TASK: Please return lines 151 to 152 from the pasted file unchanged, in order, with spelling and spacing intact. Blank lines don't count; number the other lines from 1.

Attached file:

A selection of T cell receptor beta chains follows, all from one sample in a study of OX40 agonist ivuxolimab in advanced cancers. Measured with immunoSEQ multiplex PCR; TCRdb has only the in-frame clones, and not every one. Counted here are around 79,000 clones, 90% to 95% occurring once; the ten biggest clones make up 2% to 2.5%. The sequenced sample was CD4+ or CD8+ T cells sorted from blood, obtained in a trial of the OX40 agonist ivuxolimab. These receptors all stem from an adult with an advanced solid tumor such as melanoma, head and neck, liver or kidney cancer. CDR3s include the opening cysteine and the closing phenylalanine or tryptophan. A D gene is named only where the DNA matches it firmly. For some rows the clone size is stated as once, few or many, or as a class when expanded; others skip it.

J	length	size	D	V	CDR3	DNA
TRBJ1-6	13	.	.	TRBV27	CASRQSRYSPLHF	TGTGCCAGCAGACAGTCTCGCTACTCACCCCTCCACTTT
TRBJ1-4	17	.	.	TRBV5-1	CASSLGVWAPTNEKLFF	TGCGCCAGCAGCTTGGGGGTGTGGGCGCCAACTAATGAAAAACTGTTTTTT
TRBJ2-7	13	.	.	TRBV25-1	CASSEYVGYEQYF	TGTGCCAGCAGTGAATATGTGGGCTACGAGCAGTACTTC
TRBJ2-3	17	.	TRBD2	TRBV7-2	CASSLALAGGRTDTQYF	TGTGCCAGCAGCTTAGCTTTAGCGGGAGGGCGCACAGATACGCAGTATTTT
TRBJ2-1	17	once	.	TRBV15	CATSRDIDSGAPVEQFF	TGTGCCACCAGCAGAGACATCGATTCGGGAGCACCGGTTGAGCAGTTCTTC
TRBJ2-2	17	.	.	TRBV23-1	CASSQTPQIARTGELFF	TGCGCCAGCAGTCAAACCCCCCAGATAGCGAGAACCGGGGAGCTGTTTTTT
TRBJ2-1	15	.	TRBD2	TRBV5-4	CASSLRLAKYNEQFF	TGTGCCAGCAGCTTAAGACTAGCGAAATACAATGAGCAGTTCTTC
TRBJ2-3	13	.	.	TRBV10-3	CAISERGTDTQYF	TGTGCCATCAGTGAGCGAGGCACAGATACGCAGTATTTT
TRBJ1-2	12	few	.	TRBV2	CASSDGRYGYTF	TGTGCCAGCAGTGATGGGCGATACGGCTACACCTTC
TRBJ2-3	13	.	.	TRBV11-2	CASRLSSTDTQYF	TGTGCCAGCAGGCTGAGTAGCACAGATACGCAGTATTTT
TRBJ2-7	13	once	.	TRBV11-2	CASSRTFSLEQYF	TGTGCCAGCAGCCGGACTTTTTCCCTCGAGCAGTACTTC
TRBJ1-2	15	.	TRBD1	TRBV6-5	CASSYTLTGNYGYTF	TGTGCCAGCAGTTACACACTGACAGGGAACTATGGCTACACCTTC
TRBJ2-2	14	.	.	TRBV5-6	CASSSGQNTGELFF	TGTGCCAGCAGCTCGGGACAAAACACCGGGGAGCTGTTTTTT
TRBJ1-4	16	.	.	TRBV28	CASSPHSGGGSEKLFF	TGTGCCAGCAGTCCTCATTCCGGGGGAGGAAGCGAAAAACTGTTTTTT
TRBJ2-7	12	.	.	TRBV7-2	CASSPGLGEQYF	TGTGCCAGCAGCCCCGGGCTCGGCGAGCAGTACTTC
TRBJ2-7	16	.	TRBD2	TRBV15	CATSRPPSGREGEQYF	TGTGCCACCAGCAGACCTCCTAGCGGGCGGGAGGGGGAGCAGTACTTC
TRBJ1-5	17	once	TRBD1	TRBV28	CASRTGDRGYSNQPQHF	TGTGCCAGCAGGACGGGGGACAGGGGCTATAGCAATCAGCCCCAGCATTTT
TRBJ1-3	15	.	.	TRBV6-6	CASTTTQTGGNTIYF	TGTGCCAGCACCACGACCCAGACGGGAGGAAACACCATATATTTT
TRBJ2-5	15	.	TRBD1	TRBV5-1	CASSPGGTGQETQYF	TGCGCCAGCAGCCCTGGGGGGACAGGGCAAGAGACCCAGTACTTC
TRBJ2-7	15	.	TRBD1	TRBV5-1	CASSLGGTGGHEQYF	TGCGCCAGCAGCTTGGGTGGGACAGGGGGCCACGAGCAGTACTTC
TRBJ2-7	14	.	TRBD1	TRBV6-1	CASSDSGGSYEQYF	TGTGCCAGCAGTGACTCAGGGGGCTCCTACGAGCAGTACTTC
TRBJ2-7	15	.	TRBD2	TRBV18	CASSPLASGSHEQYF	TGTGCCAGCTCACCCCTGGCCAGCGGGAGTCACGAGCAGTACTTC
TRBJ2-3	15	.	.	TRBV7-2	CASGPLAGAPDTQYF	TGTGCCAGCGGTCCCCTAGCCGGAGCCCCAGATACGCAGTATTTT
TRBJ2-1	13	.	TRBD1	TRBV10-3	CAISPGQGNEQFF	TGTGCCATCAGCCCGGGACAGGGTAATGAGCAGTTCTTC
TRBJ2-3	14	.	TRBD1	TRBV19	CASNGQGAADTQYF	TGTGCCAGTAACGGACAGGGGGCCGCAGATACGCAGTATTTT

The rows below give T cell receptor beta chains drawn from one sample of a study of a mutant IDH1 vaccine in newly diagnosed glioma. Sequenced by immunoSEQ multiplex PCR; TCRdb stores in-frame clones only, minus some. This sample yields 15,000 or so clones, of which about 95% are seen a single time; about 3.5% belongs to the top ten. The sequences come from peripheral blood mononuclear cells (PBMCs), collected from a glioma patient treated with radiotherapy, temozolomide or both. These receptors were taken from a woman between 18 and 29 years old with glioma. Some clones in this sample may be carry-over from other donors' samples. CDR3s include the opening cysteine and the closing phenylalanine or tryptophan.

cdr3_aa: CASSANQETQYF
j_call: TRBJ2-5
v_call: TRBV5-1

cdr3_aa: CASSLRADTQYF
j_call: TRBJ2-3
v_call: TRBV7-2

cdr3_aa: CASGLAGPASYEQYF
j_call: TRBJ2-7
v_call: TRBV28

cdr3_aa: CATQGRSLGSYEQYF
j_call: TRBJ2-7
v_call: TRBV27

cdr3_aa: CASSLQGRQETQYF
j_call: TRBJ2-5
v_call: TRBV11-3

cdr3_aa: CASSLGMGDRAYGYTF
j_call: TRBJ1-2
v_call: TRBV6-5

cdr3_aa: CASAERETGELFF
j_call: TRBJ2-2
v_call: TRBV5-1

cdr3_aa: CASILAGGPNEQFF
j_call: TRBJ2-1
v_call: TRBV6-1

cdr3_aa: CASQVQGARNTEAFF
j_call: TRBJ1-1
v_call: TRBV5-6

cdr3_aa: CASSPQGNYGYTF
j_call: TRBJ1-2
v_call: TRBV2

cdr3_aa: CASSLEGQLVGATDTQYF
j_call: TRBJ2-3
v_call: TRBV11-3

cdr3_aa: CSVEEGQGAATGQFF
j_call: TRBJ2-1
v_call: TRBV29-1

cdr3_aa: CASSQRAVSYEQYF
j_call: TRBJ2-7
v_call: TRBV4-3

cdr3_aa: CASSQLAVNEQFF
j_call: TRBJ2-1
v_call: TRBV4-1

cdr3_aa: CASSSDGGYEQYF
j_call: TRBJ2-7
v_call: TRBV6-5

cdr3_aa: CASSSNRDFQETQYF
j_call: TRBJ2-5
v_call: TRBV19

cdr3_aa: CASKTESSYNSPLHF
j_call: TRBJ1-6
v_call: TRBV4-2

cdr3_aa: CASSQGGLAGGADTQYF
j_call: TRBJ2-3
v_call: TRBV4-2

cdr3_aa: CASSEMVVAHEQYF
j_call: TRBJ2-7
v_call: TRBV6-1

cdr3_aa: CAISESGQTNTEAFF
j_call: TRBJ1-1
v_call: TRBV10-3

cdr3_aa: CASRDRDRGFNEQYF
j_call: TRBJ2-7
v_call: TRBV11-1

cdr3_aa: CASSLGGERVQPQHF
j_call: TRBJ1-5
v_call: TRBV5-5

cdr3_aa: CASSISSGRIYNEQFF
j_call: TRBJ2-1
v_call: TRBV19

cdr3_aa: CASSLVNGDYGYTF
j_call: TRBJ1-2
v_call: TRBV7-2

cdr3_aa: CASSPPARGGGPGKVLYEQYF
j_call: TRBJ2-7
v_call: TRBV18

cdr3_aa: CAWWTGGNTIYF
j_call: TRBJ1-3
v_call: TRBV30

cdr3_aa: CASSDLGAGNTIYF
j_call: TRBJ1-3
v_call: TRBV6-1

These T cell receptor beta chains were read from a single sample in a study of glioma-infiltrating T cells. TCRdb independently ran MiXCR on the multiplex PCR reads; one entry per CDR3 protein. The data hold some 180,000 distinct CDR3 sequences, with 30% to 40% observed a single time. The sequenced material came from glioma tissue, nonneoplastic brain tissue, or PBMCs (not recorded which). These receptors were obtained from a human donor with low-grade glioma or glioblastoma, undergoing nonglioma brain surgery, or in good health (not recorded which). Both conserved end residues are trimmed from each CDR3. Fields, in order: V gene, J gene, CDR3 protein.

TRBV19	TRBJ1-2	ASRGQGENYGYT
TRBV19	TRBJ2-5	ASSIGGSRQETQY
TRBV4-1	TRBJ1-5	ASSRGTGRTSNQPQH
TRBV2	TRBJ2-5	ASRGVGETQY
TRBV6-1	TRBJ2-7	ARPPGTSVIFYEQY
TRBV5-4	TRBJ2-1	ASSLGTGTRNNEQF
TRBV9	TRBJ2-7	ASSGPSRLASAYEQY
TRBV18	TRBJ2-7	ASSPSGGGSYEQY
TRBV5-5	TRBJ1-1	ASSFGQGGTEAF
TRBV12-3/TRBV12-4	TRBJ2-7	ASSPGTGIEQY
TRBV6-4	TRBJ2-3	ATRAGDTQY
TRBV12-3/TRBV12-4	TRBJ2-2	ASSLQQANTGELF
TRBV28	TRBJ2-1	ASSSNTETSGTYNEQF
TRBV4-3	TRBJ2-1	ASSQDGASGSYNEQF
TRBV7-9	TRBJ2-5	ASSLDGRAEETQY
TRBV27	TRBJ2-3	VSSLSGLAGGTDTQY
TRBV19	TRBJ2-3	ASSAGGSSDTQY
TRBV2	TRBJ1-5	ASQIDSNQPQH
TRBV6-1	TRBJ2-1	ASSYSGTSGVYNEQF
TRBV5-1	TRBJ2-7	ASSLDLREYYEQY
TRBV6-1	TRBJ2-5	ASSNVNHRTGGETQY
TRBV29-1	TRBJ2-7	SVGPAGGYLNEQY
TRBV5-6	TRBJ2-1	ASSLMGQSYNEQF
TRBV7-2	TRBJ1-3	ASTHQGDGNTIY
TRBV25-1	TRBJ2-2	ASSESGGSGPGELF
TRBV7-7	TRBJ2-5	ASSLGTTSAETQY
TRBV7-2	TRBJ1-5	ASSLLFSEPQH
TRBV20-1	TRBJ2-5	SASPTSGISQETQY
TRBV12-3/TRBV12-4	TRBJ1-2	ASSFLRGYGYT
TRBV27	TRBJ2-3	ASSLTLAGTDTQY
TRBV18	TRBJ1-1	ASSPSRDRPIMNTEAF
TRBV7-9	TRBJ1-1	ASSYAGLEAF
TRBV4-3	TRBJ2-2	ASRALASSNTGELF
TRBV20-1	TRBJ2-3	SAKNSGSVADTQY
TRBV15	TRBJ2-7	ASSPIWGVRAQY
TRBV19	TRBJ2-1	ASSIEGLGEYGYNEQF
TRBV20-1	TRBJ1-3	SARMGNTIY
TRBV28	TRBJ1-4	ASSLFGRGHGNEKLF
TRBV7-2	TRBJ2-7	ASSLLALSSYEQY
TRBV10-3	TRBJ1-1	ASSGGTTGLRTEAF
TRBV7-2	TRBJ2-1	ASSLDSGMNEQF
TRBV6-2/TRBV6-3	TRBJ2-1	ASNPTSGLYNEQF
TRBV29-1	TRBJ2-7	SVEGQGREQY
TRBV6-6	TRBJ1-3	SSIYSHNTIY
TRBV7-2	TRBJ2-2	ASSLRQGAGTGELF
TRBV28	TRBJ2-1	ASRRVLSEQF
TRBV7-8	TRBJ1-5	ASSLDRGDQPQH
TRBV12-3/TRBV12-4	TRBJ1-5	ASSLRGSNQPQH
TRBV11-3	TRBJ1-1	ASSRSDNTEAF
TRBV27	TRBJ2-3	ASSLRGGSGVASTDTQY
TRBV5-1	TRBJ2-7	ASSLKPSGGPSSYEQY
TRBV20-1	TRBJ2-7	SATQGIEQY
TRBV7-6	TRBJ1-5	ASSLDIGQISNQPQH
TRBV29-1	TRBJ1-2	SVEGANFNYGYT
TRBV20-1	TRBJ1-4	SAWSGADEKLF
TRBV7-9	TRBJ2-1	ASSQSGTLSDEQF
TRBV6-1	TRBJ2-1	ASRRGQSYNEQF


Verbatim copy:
TRBV7-2	TRBJ2-1	ASSLDSGMNEQF
TRBV6-2/TRBV6-3	TRBJ2-1	ASNPTSGLYNEQF